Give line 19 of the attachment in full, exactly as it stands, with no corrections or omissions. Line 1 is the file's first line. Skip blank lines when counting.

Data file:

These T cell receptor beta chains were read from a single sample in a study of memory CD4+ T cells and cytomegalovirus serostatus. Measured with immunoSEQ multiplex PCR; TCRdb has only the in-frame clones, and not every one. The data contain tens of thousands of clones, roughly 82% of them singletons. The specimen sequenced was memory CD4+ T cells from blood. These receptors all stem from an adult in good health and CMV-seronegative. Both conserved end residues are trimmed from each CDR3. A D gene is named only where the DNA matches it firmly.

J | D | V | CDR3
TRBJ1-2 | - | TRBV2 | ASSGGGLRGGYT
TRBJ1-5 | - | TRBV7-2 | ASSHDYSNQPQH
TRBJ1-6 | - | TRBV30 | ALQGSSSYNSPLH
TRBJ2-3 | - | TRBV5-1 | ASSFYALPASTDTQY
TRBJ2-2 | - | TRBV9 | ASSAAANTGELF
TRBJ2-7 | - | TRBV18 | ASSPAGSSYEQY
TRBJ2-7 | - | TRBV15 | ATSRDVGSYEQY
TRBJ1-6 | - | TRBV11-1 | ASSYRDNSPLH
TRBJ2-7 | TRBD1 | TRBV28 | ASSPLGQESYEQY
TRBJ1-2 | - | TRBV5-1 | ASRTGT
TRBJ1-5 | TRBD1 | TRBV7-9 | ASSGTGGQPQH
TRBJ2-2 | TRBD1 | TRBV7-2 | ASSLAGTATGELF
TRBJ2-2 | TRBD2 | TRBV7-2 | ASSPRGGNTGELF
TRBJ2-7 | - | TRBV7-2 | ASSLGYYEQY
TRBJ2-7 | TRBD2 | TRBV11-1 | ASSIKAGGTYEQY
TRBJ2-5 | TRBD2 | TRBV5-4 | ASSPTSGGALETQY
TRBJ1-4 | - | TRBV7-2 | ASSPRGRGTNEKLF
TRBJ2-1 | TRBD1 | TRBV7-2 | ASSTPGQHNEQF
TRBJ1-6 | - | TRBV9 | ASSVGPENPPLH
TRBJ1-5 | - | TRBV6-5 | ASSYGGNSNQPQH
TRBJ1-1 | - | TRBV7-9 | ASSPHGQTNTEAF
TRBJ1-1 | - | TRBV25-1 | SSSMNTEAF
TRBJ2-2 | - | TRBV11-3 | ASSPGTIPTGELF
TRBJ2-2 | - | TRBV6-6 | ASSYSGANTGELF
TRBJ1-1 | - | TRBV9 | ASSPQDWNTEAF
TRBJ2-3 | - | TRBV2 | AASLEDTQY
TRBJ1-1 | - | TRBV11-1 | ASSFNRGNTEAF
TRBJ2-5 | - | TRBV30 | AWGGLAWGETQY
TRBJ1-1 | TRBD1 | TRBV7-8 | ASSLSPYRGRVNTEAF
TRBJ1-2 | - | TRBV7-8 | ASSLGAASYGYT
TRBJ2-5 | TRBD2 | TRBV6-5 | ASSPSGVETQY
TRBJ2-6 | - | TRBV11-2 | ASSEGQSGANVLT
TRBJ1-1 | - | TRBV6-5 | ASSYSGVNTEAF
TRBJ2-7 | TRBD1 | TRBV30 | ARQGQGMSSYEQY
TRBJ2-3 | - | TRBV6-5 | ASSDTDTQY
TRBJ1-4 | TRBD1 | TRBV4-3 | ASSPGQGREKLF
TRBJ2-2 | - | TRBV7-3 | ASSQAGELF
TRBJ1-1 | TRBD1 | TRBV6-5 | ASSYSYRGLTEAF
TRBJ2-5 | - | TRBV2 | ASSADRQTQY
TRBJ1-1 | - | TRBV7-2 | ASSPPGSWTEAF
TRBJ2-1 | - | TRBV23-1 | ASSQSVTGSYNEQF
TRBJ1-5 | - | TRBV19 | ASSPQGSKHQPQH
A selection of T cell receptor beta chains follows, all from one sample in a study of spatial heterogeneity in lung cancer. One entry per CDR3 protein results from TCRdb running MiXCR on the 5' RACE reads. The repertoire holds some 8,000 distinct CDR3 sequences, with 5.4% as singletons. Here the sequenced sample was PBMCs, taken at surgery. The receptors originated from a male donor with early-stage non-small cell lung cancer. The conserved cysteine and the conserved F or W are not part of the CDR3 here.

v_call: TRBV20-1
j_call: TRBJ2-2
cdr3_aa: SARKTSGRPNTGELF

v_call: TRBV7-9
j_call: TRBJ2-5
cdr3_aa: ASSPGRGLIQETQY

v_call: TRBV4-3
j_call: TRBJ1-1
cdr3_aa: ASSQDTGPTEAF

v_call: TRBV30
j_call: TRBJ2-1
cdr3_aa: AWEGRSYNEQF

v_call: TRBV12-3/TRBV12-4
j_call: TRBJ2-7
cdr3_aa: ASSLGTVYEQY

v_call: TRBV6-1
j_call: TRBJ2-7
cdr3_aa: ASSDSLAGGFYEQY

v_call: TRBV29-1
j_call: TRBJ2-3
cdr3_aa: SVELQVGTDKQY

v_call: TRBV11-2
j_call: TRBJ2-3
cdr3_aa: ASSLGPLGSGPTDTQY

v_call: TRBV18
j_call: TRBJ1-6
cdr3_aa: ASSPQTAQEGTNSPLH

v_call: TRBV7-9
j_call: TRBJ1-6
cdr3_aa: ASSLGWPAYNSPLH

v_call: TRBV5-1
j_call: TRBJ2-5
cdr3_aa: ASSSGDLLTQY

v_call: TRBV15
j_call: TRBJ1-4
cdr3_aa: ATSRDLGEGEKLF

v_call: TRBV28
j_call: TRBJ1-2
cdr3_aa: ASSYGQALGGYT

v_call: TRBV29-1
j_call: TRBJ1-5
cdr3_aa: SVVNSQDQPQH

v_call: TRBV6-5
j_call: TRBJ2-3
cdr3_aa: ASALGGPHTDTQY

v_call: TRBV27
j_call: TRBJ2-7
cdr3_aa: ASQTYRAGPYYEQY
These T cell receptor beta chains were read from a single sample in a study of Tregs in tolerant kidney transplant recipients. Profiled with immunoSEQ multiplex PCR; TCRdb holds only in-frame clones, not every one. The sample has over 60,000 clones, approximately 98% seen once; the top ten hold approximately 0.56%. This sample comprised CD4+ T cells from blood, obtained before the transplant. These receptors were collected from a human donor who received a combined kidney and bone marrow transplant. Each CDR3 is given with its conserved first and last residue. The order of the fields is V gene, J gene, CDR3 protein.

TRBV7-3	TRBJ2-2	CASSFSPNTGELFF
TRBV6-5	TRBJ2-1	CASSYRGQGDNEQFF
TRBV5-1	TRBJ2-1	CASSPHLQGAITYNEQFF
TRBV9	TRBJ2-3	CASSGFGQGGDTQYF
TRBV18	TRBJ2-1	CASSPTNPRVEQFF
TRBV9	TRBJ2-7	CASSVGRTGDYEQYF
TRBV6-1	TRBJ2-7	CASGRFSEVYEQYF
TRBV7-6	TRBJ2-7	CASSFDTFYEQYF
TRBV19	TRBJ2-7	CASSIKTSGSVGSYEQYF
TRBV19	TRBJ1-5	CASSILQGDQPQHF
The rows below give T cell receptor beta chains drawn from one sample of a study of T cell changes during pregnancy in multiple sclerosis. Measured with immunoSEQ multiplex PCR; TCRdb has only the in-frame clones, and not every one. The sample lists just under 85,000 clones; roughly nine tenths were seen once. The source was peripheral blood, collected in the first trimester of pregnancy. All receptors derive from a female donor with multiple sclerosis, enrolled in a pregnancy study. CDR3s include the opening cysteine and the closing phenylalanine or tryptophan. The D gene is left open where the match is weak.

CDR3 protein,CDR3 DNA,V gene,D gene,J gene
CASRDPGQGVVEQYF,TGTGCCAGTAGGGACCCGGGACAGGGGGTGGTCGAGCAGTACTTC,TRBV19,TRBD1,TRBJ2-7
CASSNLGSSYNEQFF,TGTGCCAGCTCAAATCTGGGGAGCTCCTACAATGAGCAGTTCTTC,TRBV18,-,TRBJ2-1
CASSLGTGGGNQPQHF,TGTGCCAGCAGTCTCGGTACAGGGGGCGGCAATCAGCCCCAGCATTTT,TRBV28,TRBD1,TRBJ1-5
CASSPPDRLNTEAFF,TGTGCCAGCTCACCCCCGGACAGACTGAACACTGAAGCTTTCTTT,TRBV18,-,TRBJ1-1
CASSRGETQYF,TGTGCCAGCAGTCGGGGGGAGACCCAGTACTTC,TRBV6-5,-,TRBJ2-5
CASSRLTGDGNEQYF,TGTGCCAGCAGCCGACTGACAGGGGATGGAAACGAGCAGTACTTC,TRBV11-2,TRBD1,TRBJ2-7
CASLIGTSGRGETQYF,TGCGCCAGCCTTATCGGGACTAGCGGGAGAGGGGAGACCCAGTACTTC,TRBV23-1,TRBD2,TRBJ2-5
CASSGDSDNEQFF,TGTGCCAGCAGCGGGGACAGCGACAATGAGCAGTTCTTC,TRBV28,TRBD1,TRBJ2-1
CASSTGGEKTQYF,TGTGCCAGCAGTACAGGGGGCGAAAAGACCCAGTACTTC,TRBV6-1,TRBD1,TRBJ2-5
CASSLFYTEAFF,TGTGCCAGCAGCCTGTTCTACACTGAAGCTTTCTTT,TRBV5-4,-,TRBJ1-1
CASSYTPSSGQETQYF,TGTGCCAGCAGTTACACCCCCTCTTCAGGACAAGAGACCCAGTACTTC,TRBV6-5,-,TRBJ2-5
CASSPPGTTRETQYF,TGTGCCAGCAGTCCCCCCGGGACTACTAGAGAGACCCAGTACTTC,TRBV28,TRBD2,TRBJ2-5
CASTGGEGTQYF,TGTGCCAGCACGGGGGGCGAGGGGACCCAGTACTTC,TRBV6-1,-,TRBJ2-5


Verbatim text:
TRBJ1-4 | - | TRBV7-2 | ASSPRGRGTNEKLF